The Ohio Supreme Court threw out a pair of state legislative redistricting maps as well as a newly drawn congressional map last week. The twin rulings highlighted how good intentions of the voters can be scuttled by politicians with a partisan agenda.
The 4-3 ruling on the legislative maps found that the work of Ohio’s bipartisan redistricting commission amounted to partisan gerrymandering favoring Republicans, who just happen to control both the state House and Senate and the governor’s mansion.
A 4-3 ruling days later negated the congressional district map for the same reason, though those lines were the work of the state’s General Assembly, not the commission. “The evidence in these cases makes clear beyond all doubt that the General Assembly did not heed the clarion call sent by Ohio voters to stop political gerrymandering,” Justice Michael P. Donnelly wrote in the majority opinion.
Ohio revised its redistricting process a few years ago, with voters approving changes to the state constitution designed to reduce the partisanship that traditionally controls redistricting after each decennial census and create fairer and more competitive districts. The General Assembly has responsibility for congressional redistricting while a bipartisan commission is tasked with redrawing state House and Senate lines.
When the proposed changes to the Ohio state constitution were being put before the voters, a committee formed to promote the measure issued a flier that, among other things, said the new process would protect against gerrymandering “by prohibiting any district from primarily favoring one political party,” while requiring districts “to closely follow the statewide preferences of the voters.”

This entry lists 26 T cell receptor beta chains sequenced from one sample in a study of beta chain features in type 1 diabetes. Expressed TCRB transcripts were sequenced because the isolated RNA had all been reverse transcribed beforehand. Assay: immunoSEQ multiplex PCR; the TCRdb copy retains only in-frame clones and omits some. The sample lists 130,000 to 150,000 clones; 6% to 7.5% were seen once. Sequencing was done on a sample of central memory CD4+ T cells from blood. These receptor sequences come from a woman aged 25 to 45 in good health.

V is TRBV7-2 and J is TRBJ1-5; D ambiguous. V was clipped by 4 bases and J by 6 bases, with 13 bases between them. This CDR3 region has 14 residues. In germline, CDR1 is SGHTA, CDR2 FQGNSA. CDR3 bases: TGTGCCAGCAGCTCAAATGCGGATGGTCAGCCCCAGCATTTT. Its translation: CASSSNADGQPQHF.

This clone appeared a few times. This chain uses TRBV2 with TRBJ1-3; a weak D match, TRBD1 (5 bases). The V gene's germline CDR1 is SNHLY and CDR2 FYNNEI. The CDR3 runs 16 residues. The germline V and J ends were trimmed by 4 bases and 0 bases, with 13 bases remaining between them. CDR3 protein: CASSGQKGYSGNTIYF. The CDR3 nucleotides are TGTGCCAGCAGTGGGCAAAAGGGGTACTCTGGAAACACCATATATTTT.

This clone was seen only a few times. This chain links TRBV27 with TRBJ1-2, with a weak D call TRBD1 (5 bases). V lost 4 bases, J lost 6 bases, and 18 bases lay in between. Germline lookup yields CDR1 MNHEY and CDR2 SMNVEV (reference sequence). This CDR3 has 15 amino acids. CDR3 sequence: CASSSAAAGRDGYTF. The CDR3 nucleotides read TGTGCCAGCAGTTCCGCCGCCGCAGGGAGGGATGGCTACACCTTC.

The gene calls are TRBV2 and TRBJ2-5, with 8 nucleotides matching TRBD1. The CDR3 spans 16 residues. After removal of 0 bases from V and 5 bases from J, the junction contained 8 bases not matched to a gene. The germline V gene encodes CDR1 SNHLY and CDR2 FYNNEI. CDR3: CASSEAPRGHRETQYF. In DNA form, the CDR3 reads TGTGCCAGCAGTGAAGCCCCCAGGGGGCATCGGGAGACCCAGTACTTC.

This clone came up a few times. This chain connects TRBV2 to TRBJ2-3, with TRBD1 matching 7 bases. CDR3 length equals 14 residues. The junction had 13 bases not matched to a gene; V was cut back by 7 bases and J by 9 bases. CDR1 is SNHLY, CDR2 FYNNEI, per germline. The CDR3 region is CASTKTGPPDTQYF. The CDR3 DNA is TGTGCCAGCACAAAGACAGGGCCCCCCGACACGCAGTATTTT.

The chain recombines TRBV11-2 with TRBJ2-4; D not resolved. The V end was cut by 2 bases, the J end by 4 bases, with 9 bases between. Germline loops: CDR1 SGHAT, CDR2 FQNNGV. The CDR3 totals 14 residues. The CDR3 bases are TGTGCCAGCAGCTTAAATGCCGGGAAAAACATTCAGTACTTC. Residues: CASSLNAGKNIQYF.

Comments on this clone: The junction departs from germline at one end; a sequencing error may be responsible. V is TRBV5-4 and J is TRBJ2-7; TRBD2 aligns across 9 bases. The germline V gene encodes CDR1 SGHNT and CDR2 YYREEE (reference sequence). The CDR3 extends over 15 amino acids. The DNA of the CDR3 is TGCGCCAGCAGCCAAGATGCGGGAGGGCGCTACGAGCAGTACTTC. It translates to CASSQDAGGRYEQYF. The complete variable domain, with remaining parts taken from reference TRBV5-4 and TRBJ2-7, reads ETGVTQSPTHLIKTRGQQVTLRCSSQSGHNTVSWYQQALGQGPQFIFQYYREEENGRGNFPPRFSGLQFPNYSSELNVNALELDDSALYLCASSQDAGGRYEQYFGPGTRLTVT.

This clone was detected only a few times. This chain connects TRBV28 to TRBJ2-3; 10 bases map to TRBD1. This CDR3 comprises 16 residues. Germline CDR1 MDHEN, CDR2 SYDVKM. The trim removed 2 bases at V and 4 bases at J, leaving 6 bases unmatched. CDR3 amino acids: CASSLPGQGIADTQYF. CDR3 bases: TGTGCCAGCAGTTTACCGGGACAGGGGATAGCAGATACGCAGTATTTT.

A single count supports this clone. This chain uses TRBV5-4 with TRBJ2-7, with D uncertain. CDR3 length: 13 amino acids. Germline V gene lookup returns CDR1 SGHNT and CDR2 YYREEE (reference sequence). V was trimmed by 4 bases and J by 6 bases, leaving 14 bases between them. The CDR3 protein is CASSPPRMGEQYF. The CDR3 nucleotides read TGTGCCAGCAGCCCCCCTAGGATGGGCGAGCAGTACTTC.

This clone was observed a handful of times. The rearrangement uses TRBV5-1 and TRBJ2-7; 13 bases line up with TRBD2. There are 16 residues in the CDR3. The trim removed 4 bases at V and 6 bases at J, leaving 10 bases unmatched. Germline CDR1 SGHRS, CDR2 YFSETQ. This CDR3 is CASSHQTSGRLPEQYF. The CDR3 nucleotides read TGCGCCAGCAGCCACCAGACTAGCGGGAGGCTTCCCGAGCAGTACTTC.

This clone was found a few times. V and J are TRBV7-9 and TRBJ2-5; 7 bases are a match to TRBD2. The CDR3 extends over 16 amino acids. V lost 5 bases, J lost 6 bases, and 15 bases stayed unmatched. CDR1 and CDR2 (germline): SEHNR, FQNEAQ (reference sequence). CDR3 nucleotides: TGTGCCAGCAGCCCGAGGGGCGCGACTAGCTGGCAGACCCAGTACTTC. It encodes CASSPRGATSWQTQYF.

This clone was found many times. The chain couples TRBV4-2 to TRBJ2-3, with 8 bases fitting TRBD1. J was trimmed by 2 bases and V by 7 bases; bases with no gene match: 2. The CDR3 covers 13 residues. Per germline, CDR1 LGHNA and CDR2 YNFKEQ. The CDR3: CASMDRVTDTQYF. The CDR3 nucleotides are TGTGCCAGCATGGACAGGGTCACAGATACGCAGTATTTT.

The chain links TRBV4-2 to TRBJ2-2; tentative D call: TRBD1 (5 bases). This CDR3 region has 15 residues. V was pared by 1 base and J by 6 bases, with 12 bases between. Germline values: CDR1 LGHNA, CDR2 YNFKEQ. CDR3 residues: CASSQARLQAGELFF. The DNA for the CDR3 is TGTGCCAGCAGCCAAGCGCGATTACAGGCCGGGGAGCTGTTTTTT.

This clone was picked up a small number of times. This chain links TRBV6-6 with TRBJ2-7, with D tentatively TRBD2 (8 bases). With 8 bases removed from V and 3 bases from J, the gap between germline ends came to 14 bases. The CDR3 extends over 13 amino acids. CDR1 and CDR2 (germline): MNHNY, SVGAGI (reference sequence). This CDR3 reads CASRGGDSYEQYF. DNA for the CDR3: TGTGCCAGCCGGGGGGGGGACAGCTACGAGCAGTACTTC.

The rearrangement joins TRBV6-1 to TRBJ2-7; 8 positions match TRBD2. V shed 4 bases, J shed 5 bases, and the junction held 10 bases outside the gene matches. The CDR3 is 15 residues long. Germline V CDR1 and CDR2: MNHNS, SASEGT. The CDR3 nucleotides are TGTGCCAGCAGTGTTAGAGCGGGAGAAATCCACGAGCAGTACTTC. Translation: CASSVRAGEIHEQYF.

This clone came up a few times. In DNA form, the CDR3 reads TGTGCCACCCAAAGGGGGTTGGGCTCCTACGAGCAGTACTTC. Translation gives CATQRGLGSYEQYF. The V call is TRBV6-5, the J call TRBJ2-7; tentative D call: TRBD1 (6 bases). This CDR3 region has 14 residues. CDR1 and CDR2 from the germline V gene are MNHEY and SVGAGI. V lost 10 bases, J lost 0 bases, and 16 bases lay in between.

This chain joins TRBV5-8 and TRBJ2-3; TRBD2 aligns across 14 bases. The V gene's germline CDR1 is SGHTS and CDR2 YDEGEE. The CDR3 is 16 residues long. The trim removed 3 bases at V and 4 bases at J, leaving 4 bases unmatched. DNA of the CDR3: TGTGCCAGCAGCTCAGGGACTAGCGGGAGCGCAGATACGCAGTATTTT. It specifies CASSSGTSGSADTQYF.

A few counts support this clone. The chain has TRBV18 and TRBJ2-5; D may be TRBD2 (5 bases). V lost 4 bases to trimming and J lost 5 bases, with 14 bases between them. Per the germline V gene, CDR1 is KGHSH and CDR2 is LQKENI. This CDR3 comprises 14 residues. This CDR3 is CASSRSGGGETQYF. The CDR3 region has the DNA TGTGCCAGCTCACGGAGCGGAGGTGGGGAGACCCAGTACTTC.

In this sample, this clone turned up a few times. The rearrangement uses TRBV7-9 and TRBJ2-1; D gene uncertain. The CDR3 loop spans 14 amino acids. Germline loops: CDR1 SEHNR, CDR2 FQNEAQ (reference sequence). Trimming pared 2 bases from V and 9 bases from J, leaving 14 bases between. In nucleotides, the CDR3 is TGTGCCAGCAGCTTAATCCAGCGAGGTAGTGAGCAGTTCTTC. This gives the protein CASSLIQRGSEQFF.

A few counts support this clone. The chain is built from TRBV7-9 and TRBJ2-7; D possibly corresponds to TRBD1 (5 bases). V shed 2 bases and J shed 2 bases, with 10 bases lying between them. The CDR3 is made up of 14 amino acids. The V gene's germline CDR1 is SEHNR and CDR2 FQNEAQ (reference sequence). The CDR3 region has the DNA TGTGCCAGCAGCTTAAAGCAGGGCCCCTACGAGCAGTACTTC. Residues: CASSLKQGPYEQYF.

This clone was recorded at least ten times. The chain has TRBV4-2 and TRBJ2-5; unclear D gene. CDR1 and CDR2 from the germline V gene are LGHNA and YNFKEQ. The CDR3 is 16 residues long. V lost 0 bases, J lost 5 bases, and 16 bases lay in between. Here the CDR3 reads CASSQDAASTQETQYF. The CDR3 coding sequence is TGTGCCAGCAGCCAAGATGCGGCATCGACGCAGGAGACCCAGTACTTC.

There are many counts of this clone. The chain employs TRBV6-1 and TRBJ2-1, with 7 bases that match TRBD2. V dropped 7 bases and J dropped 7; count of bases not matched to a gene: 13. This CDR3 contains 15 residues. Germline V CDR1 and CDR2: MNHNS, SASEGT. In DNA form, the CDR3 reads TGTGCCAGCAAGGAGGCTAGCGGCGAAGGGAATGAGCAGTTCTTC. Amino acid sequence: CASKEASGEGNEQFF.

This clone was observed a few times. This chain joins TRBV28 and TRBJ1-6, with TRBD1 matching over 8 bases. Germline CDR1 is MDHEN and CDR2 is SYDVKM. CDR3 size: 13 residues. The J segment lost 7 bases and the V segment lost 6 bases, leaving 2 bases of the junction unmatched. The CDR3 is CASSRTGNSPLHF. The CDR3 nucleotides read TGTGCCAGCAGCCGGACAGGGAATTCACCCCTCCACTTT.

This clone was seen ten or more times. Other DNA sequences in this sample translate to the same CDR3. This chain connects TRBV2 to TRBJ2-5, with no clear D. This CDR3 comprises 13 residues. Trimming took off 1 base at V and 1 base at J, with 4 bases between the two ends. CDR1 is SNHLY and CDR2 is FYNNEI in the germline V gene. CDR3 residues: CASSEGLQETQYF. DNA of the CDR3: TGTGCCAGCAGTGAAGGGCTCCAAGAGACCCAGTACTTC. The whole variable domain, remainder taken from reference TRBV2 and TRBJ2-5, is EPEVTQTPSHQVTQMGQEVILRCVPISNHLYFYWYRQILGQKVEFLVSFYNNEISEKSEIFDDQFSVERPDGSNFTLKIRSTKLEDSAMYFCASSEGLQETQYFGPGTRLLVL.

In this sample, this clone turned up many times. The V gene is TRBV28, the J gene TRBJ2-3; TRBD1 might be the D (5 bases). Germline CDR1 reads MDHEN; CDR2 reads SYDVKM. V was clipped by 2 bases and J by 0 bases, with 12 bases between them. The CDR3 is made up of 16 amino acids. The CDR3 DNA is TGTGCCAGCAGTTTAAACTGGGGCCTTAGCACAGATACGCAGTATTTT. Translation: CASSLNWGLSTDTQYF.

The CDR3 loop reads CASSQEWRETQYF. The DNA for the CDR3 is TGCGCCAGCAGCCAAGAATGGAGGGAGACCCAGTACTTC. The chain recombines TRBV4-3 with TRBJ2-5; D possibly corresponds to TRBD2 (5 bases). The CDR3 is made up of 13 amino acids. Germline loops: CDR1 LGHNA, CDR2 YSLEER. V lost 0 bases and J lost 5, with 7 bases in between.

The court noted that, while the statewide legislative vote over the past decade had favored Republicans by about 54 percent to about 46 percent, the new maps would have given Republicans overwhelming majorities in the House and Senate, somewhere between 61 and 68 of the 99 seats in the House and between 20 and 24 of the 33 seats in the Senate.
The National Council of State Legislatures (NCSL) uses two broad criteria to assess the type of redistricting process used in each state, those where legislators have primary control and those where legislators do not have primary control. Overall, 35 states put the power primarily in the hands of the legislature while 15 give power to nonlegislative entities, according to Wendy Underhill, director of elections and redistricting at the NCSL.
But the shape and powers of those nonlegislative entities vary, as the Ohio case shows. Just four states — Arizona, California, Colorado and Michigan — have systems that are basically independent of elected officials. The rest vest some power in elected officials, including Ohio, whose commission is made up of seven members: Gov. Mike DeWine (R), Secretary of State Frank LaRose (R), Auditor of State Keith Faber (R), House Speaker Robert Cupp (R), Senate President Matthew Huffman (R), House Minority Leader Emilia Sykes (D) and Sen. Vernon Sykes (D).
The changes in Ohio called for the redistricting commission to approve legislative maps with a bipartisan majority of the seven-member body and stipulated that the majority must include two members from each of the parties. Failing that, maps can be approved by a simple majority of the commission, but those maps would only be in force for four years, rather than the customary 10 years.